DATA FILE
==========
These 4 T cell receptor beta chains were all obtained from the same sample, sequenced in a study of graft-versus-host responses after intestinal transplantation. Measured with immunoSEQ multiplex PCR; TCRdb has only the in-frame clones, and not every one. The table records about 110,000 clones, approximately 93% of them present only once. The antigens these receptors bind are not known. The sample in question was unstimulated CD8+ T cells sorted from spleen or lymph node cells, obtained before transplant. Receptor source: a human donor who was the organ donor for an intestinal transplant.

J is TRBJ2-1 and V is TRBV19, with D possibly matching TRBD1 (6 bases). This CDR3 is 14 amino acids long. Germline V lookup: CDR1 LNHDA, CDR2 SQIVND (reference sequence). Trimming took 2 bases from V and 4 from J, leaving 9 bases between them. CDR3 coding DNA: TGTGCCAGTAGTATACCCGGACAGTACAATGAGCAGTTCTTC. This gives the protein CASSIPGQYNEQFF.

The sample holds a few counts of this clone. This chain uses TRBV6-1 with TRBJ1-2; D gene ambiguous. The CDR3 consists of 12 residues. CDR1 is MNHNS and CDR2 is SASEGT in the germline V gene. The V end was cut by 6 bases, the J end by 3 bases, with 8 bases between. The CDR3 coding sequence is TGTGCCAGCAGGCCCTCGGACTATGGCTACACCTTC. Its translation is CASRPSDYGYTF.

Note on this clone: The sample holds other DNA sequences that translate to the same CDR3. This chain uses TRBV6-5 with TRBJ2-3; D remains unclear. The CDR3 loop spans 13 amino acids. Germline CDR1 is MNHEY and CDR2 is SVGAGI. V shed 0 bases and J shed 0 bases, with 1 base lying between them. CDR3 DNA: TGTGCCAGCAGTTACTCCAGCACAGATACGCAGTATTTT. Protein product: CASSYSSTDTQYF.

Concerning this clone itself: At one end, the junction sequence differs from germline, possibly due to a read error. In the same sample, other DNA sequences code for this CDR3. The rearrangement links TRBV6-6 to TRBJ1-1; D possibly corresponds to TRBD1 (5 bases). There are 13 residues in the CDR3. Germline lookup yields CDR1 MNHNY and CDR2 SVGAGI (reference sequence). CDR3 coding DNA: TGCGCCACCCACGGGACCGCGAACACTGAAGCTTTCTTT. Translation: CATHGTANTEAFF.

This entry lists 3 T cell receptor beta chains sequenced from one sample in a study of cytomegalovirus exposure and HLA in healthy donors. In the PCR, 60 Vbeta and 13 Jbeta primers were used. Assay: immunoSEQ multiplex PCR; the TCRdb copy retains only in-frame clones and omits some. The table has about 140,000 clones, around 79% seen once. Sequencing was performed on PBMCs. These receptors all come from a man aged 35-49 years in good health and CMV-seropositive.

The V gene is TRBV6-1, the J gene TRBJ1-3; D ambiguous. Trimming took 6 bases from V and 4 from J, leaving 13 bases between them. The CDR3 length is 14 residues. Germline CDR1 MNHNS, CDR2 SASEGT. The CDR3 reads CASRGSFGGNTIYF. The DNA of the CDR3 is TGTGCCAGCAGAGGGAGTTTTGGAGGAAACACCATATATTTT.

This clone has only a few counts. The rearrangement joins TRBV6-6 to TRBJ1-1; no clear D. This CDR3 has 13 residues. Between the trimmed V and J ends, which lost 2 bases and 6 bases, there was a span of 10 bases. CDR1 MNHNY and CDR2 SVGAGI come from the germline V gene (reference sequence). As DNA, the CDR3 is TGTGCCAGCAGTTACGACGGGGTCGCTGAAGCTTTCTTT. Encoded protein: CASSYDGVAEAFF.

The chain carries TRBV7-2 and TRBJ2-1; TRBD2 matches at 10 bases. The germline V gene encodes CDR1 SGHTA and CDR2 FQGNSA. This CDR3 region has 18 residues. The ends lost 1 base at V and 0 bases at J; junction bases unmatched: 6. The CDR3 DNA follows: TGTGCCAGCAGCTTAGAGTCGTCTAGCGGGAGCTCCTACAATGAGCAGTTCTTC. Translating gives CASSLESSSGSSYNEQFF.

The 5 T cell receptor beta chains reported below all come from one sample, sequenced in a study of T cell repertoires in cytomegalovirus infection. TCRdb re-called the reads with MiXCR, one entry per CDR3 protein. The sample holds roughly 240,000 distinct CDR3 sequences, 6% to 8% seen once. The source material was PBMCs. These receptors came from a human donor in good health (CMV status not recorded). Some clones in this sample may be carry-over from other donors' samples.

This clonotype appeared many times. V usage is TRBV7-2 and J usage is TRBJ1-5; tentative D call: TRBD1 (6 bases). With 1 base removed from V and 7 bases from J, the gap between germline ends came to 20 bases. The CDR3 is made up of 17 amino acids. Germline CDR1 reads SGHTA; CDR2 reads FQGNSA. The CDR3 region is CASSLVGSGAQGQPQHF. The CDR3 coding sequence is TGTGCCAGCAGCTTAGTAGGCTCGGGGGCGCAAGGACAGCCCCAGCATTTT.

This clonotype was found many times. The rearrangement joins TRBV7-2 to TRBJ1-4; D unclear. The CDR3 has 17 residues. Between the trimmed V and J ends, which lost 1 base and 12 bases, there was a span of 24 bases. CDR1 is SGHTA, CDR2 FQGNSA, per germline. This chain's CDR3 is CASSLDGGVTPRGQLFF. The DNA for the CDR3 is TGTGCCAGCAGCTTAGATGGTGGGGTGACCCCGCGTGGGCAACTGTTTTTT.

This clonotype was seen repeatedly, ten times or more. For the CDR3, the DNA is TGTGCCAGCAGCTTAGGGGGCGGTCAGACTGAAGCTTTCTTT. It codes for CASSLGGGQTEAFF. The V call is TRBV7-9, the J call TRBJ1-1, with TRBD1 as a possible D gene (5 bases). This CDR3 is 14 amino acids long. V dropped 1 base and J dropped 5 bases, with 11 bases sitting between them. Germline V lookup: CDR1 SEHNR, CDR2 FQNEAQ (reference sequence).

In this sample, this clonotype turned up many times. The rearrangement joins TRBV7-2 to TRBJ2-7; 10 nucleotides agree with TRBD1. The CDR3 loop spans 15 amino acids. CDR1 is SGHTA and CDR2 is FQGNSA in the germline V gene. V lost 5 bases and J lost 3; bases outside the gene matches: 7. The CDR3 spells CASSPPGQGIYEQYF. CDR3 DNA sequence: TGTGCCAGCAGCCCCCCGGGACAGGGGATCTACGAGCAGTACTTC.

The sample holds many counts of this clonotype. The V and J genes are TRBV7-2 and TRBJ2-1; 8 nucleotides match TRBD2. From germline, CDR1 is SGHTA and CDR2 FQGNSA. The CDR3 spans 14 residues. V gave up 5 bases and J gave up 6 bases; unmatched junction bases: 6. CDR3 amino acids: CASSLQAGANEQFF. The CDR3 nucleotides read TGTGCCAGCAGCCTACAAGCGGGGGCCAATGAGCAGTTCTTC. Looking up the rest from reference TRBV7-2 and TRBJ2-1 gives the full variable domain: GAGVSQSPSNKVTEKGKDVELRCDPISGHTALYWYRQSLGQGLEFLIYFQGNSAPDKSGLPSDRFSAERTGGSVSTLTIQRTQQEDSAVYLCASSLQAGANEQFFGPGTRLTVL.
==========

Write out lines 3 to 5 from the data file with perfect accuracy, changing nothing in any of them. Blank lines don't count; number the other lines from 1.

The sample holds a few counts of this clone. This chain uses TRBV6-1 with TRBJ1-2; D gene ambiguous. The CDR3 consists of 12 residues. CDR1 is MNHNS and CDR2 is SASEGT in the germline V gene. The V end was cut by 6 bases, the J end by 3 bases, with 8 bases between. The CDR3 coding sequence is TGTGCCAGCAGGCCCTCGGACTATGGCTACACCTTC. Its translation is CASRPSDYGYTF.

Note on this clone: The sample holds other DNA sequences that translate to the same CDR3. This chain uses TRBV6-5 with TRBJ2-3; D remains unclear. The CDR3 loop spans 13 amino acids. Germline CDR1 is MNHEY and CDR2 is SVGAGI. V shed 0 bases and J shed 0 bases, with 1 base lying between them. CDR3 DNA: TGTGCCAGCAGTTACTCCAGCACAGATACGCAGTATTTT. Protein product: CASSYSSTDTQYF.

Concerning this clone itself: At one end, the junction sequence differs from germline, possibly due to a read error. In the same sample, other DNA sequences code for this CDR3. The rearrangement links TRBV6-6 to TRBJ1-1; D possibly corresponds to TRBD1 (5 bases). There are 13 residues in the CDR3. Germline lookup yields CDR1 MNHNY and CDR2 SVGAGI (reference sequence). CDR3 coding DNA: TGCGCCACCCACGGGACCGCGAACACTGAAGCTTTCTTT. Translation: CATHGTANTEAFF.